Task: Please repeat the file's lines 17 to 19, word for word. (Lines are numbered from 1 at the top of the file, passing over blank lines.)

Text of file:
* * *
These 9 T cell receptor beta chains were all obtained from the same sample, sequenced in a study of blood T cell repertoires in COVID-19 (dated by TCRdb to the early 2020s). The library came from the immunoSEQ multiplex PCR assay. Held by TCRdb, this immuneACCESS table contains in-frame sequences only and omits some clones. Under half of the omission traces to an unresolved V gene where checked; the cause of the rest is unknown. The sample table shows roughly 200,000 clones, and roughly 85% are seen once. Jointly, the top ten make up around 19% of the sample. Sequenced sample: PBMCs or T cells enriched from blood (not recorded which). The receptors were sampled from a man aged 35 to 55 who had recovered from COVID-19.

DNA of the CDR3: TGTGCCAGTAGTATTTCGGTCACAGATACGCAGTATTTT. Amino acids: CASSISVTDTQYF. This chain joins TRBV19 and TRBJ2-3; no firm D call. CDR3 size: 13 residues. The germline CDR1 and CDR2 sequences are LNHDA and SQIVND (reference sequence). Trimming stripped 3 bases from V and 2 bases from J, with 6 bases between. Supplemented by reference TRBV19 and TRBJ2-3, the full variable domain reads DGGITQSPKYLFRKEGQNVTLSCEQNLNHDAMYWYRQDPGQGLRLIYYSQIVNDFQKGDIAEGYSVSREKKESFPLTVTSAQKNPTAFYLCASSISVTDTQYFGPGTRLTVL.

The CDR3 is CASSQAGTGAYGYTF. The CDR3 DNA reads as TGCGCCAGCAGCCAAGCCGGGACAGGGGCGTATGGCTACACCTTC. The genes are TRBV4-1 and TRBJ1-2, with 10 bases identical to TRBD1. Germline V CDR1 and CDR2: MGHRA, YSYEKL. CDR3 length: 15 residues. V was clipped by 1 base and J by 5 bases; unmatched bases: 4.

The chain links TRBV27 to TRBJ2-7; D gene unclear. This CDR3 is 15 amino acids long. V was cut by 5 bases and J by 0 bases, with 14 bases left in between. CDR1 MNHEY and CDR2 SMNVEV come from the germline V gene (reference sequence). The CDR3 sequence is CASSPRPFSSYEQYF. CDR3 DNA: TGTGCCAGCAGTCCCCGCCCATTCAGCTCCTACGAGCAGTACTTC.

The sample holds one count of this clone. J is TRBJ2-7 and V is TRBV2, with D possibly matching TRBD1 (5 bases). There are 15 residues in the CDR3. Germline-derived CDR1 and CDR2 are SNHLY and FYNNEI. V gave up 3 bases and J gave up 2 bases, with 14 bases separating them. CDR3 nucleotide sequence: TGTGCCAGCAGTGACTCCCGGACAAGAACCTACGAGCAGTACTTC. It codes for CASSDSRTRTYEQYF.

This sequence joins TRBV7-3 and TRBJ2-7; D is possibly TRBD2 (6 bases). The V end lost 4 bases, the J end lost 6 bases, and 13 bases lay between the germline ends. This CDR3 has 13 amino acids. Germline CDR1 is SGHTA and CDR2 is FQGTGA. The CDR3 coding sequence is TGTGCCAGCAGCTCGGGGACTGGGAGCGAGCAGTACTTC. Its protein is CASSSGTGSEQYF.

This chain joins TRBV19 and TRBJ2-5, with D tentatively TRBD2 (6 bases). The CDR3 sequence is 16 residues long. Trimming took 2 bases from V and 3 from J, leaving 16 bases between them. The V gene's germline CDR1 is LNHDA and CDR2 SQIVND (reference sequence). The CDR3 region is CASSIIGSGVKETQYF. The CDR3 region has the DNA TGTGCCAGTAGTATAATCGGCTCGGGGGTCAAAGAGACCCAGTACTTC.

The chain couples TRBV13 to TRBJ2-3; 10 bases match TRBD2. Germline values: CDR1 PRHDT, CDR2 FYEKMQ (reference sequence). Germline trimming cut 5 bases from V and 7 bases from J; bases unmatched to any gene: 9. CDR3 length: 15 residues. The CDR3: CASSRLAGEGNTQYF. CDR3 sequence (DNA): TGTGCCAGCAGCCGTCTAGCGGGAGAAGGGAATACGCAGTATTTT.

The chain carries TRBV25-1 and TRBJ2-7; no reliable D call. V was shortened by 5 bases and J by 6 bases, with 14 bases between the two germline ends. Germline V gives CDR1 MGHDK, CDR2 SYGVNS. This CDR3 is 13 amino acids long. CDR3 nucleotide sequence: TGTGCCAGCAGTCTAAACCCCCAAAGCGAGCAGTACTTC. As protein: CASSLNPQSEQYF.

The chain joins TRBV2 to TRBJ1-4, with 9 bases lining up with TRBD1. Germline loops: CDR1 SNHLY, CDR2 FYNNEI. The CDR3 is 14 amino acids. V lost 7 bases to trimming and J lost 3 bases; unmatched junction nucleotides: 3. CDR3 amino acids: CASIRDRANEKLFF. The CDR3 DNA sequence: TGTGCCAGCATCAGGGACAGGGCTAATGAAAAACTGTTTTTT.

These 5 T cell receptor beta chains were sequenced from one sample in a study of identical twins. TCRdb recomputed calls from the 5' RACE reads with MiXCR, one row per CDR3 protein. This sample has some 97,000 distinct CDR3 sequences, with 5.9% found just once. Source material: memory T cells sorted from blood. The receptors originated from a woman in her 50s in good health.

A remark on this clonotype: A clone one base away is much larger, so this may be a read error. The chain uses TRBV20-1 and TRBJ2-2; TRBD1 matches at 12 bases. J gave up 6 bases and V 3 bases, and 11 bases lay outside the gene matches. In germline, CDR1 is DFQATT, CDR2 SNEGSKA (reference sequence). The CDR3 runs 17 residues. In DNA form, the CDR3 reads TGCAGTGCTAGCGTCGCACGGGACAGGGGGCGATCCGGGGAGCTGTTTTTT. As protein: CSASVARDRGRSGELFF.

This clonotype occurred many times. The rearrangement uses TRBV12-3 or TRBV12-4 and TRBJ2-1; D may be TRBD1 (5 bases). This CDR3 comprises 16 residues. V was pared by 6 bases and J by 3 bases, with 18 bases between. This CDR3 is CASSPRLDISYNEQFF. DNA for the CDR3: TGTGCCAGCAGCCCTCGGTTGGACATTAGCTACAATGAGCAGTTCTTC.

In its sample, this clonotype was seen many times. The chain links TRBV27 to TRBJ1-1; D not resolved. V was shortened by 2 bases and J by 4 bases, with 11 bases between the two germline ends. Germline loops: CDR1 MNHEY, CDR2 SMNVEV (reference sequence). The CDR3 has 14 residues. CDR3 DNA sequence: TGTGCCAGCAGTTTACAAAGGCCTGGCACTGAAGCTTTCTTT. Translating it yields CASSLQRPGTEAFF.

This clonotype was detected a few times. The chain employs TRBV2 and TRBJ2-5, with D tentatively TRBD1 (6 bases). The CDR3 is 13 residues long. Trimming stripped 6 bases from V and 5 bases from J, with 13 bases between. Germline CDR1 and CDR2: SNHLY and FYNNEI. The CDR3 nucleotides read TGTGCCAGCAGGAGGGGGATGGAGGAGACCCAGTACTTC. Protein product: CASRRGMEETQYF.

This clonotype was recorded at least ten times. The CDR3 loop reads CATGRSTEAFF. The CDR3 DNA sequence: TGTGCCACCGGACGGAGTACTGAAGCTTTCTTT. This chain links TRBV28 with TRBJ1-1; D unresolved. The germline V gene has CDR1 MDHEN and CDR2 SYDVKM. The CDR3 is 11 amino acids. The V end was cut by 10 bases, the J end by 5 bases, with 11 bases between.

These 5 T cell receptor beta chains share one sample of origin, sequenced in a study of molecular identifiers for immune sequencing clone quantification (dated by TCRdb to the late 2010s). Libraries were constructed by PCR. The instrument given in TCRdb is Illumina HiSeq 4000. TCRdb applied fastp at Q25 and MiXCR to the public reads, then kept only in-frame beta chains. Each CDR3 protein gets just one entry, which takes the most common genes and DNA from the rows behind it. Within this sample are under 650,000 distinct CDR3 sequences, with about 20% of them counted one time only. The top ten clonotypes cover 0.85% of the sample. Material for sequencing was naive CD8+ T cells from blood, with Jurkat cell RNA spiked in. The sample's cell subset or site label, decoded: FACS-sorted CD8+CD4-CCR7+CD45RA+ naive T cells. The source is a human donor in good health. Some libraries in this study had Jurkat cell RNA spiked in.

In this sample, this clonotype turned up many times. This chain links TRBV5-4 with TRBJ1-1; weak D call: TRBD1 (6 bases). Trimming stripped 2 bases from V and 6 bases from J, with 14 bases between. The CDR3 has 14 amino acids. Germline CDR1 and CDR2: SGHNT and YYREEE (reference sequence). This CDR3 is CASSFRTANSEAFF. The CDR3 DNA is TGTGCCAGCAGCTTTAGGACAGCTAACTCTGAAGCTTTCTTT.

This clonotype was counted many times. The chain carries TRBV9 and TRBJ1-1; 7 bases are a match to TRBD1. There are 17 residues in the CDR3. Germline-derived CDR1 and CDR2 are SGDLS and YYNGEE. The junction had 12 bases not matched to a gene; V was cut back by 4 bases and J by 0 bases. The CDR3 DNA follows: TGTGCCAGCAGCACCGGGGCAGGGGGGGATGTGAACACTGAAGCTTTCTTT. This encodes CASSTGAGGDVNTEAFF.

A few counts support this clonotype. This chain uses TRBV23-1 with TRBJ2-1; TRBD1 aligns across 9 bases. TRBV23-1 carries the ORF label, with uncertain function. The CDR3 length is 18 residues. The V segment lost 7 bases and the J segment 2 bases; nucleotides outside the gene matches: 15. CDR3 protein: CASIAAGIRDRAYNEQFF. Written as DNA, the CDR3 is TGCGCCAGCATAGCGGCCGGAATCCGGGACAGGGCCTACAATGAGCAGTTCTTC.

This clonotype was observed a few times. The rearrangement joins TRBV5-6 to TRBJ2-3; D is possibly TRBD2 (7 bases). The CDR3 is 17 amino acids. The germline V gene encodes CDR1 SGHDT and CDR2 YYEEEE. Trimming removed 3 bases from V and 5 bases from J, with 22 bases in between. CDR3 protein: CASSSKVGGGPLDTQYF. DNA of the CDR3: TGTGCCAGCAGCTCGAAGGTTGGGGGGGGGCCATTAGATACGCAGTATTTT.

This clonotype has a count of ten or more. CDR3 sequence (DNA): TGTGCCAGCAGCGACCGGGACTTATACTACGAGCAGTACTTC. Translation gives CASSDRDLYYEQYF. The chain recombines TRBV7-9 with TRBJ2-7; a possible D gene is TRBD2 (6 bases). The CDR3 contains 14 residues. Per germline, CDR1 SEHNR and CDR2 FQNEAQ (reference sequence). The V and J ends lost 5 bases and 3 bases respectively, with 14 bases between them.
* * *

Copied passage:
These 5 T cell receptor beta chains share one sample of origin, sequenced in a study of molecular identifiers for immune sequencing clone quantification (dated by TCRdb to the late 2010s). Libraries were constructed by PCR. The instrument given in TCRdb is Illumina HiSeq 4000. TCRdb applied fastp at Q25 and MiXCR to the public reads, then kept only in-frame beta chains. Each CDR3 protein gets just one entry, which takes the most common genes and DNA from the rows behind it. Within this sample are under 650,000 distinct CDR3 sequences, with about 20% of them counted one time only. The top ten clonotypes cover 0.85% of the sample. Material for sequencing was naive CD8+ T cells from blood, with Jurkat cell RNA spiked in. The sample's cell subset or site label, decoded: FACS-sorted CD8+CD4-CCR7+CD45RA+ naive T cells. The source is a human donor in good health. Some libraries in this study had Jurkat cell RNA spiked in.

In this sample, this clonotype turned up many times. This chain links TRBV5-4 with TRBJ1-1; weak D call: TRBD1 (6 bases). Trimming stripped 2 bases from V and 6 bases from J, with 14 bases between. The CDR3 has 14 amino acids. Germline CDR1 and CDR2: SGHNT and YYREEE (reference sequence). This CDR3 is CASSFRTANSEAFF. The CDR3 DNA is TGTGCCAGCAGCTTTAGGACAGCTAACTCTGAAGCTTTCTTT.

This clonotype was counted many times. The chain carries TRBV9 and TRBJ1-1; 7 bases are a match to TRBD1. There are 17 residues in the CDR3. Germline-derived CDR1 and CDR2 are SGDLS and YYNGEE. The junction had 12 bases not matched to a gene; V was cut back by 4 bases and J by 0 bases. The CDR3 DNA follows: TGTGCCAGCAGCACCGGGGCAGGGGGGGATGTGAACACTGAAGCTTTCTTT. This encodes CASSTGAGGDVNTEAFF.